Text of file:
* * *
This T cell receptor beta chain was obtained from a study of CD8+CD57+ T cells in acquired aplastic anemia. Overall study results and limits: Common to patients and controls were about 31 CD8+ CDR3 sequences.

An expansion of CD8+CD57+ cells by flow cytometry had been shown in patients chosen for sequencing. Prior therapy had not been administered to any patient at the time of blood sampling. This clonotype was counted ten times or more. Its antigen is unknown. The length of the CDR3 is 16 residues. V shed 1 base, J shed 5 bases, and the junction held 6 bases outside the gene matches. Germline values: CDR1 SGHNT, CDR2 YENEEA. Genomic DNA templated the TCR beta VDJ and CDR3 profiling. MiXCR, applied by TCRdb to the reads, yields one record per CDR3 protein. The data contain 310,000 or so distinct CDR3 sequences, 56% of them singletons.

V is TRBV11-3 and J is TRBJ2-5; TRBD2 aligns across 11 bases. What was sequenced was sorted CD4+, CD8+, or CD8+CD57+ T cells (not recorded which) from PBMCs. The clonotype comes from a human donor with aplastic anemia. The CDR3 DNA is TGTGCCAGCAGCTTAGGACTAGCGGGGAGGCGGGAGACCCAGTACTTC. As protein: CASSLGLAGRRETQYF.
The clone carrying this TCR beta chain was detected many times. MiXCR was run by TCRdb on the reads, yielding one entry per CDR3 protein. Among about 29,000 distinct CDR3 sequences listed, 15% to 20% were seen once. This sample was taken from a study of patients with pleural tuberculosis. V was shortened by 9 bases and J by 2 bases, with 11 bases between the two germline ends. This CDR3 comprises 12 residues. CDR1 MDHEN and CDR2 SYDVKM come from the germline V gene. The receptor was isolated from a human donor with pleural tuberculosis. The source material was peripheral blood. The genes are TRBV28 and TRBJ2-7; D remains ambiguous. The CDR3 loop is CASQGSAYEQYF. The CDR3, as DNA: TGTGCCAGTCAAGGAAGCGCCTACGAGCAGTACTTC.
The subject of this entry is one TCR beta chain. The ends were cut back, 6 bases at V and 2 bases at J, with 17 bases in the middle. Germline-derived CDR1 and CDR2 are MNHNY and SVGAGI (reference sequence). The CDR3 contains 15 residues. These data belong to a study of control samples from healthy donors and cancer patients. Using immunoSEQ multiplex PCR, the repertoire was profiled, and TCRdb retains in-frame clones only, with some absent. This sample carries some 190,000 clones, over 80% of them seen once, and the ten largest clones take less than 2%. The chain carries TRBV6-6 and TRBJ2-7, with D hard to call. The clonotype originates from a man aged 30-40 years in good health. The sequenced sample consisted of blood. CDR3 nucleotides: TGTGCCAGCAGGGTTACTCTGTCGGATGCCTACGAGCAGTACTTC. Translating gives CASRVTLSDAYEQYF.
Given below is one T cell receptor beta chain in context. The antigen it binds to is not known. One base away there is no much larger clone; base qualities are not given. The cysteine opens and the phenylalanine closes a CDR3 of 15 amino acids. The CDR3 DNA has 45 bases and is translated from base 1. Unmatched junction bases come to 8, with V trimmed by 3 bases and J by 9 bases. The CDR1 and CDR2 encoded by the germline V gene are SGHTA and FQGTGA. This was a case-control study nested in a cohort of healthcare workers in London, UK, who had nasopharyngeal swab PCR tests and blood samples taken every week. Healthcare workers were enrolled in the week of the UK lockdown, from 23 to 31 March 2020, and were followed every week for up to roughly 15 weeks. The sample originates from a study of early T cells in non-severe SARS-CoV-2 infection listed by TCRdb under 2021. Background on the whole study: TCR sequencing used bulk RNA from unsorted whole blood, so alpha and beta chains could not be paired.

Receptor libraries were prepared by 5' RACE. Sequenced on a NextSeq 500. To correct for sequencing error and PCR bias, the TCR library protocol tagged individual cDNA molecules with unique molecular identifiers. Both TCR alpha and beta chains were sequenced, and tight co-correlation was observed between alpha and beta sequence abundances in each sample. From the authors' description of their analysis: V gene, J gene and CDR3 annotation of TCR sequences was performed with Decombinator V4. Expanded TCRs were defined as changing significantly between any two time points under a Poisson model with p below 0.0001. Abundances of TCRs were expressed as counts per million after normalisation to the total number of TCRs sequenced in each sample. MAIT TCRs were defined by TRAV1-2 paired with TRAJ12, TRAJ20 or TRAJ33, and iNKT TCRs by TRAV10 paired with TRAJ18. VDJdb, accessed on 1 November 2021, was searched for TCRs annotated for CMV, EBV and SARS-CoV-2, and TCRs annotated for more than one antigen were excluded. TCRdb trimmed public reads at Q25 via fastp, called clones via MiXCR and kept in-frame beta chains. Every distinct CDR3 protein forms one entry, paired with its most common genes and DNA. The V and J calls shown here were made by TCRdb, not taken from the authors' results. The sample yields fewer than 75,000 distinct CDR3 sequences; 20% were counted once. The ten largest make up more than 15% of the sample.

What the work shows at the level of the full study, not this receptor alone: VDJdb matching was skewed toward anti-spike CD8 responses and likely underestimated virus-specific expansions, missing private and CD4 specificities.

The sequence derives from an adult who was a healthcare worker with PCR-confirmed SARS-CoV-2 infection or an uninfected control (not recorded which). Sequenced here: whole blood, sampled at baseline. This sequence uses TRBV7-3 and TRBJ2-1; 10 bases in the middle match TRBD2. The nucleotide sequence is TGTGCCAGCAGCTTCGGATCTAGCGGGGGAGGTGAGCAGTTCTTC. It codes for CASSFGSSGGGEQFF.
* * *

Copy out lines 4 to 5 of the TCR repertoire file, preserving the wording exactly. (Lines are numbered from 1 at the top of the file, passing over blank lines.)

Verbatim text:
The clone carrying this TCR beta chain was detected many times. MiXCR was run by TCRdb on the reads, yielding one entry per CDR3 protein. Among about 29,000 distinct CDR3 sequences listed, 15% to 20% were seen once. This sample was taken from a study of patients with pleural tuberculosis. V was shortened by 9 bases and J by 2 bases, with 11 bases between the two germline ends. This CDR3 comprises 12 residues. CDR1 MDHEN and CDR2 SYDVKM come from the germline V gene. The receptor was isolated from a human donor with pleural tuberculosis. The source material was peripheral blood. The genes are TRBV28 and TRBJ2-7; D remains ambiguous. The CDR3 loop is CASQGSAYEQYF. The CDR3, as DNA: TGTGCCAGTCAAGGAAGCGCCTACGAGCAGTACTTC.
The subject of this entry is one TCR beta chain. The ends were cut back, 6 bases at V and 2 bases at J, with 17 bases in the middle. Germline-derived CDR1 and CDR2 are MNHNY and SVGAGI (reference sequence). The CDR3 contains 15 residues. These data belong to a study of control samples from healthy donors and cancer patients. Using immunoSEQ multiplex PCR, the repertoire was profiled, and TCRdb retains in-frame clones only, with some absent. This sample carries some 190,000 clones, over 80% of them seen once, and the ten largest clones take less than 2%. The chain carries TRBV6-6 and TRBJ2-7, with D hard to call. The clonotype originates from a man aged 30-40 years in good health. The sequenced sample consisted of blood. CDR3 nucleotides: TGTGCCAGCAGGGTTACTCTGTCGGATGCCTACGAGCAGTACTTC. Translating gives CASRVTLSDAYEQYF.